But what sort of “signal” was sent by the almost simultaneous announcement that China and Sudan had agreed to a huge capital investment project by Beijing? —
“Sudan and China signed 28 February,  a 1.15 bln USD contract to construct a railway line to link the Sudanese capital, Khartoum, with Port Sudan in the east of the country. China Railway Engineering Group Co Ltd and China Railway Erju Co Ltd unit Transtech Engineering Corp have jointly won a 1.15 bln USD construction contract in Sudan, according to a statement on the Sichuan province Department of Commerce’s website. China Railway Engineering Group indirectly controls China Railway Erju Co Ltd.”
“Inked after two years of negotiations, this contract is considered as the biggest construction contract in the field of the railways ever signed between China and Sudan. The total length of the railway line is 762 kilometres.” (The Sudan Tribune, March 4, 2007)
Notably, this capital investment yet again was negotiated exclusively by Khartoum…for Khartoum. Railway transportation is desperately needed throughout Sudan, geographically Africa’s largest country, and yet this project will inevitably work almost exclusively to the economic advantage of Khartoum and its immediate environs; the marginalized people and regions of the country will see almost no benefit.
For those looking for signs that such investment comes with any scruples about providing what is essential economic support for a genocidal regime, it may be a good time to hear the official word from Beijing about Darfur (via Xinhua, [dateline: Beijing], March 6, 2007):
“President Hu Jintao had clarified the Chinese government’s stance on the Darfur issue in Sudan, one of the eight African countries he visited earlier this year, [Foreign Minister] Li [Zhaoxing] said on the sidelines of the parliamentary annual session. The stance was welcomed by the people of Sudan and its neighbouring countries and by the people of all peace-loving countries in support of justice, Li said.”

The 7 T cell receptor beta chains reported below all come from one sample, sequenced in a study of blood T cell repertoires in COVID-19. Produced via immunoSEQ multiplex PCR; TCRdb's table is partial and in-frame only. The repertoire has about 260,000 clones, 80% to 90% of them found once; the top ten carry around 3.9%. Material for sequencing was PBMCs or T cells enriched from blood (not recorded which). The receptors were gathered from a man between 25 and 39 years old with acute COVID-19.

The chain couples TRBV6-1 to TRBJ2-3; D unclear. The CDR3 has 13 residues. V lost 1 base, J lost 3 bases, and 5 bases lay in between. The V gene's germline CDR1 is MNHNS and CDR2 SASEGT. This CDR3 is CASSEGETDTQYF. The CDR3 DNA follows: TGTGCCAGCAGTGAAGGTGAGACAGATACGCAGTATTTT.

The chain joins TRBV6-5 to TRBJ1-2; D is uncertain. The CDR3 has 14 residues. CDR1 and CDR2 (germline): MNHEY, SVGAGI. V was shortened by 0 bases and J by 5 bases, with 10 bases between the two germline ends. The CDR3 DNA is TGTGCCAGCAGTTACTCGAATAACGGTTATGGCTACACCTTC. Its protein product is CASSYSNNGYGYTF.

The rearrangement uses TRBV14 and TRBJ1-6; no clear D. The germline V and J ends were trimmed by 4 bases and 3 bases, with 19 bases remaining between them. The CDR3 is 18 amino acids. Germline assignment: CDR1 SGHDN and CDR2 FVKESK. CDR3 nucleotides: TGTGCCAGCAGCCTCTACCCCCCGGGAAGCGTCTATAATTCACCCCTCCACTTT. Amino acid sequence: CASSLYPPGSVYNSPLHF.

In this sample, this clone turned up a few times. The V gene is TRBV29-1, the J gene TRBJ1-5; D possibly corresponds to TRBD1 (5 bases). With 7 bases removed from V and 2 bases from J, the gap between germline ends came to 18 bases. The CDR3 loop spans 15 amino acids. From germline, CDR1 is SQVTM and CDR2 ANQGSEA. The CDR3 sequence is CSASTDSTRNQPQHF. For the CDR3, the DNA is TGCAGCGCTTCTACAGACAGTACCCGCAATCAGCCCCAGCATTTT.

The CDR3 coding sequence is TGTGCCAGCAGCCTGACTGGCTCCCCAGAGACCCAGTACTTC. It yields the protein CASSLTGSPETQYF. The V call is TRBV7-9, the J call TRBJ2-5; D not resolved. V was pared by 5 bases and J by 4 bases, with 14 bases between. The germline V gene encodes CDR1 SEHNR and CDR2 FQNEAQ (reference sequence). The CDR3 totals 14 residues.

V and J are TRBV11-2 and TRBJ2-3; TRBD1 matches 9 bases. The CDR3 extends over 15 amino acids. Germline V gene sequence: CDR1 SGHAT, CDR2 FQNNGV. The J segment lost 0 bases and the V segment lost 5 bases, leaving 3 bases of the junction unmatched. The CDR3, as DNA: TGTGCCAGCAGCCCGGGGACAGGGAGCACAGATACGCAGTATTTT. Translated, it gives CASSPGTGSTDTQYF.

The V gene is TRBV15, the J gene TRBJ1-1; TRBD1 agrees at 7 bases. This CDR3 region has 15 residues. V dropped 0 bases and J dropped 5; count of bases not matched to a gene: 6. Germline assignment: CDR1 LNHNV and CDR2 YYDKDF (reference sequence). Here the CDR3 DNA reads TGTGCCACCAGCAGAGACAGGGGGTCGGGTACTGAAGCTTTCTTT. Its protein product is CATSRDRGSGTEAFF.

“The Chinese government has always maintained that different countries can have friendly negotiations on an equal footing, and China is willing to hold such dialogues with African countries and all the other countries, he said. [ ] China, apart from seeking self-development, has tried to assist other countries to the best of its capability. ‘Our assistance is free of any political pressure and helps resolve specific problems, a good demonstration of China’s peaceful development road and constructive role in the world,’ Li said.”
“While differentiating dialogue from interference, he cited the UN charter, which clearly stipulates a principle of non-interference in other countries’ internal affairs. ‘It’s hard to imagine the world can maintain harmony and peaceful development if any country or international organization intends to interfere in other countries’ internal affairs,’ the minister said.”
The distinction between “dialogue” and “interference” is, of course, one that permits China to do as little as it wishes in responding to Khartoum’s ongoing genocidal counterinsurgency in Darfur. This miasma of specious language about “peace” and “harmony” finally does little to obscure the underlying Realpolitik, a brutal and ruthless geostrategic economic calculus. And as this huge capital commitment in a new rail-line demonstrates, there is as yet no pressure great enough to move Beijing to see its investments in Sudan in any but the most self-serving of ways.
But the host country of the 2008 Olympic Games is about to discover just how potent international advocacy can be when the issue is complicity in genocide. The Olympic Games, the premier international event, cannot be legitimately hosted by a country that sees no obligation to halt the ultimate violation of international law. The feckless response of Western nations, the dithering and diffidence of the UN, the indifference of the Arab League and the Organization of the Islamic Conference—all are a disgrace to international ideals. But it is China, which wields such enormous leverage over the Khartoum government, that must be put to the ultimate test: just how much shame and international opprobrium is Beijing willing endure? Will the Chinese regime continue in its refusal to address its enabling complicity in genocidal destruction? Will these calculating men risk seeing these Olympic Games become the ultimate international political platform—one relentlessly, ubiquitously, energetically highlighting precisely this complicity?
This test is even now in the making and will if necessary run through to the Opening Ceremonies of the summer 2008 Games unless Beijing uses its influence to secure access for an adequate international peace support operation in Darfur.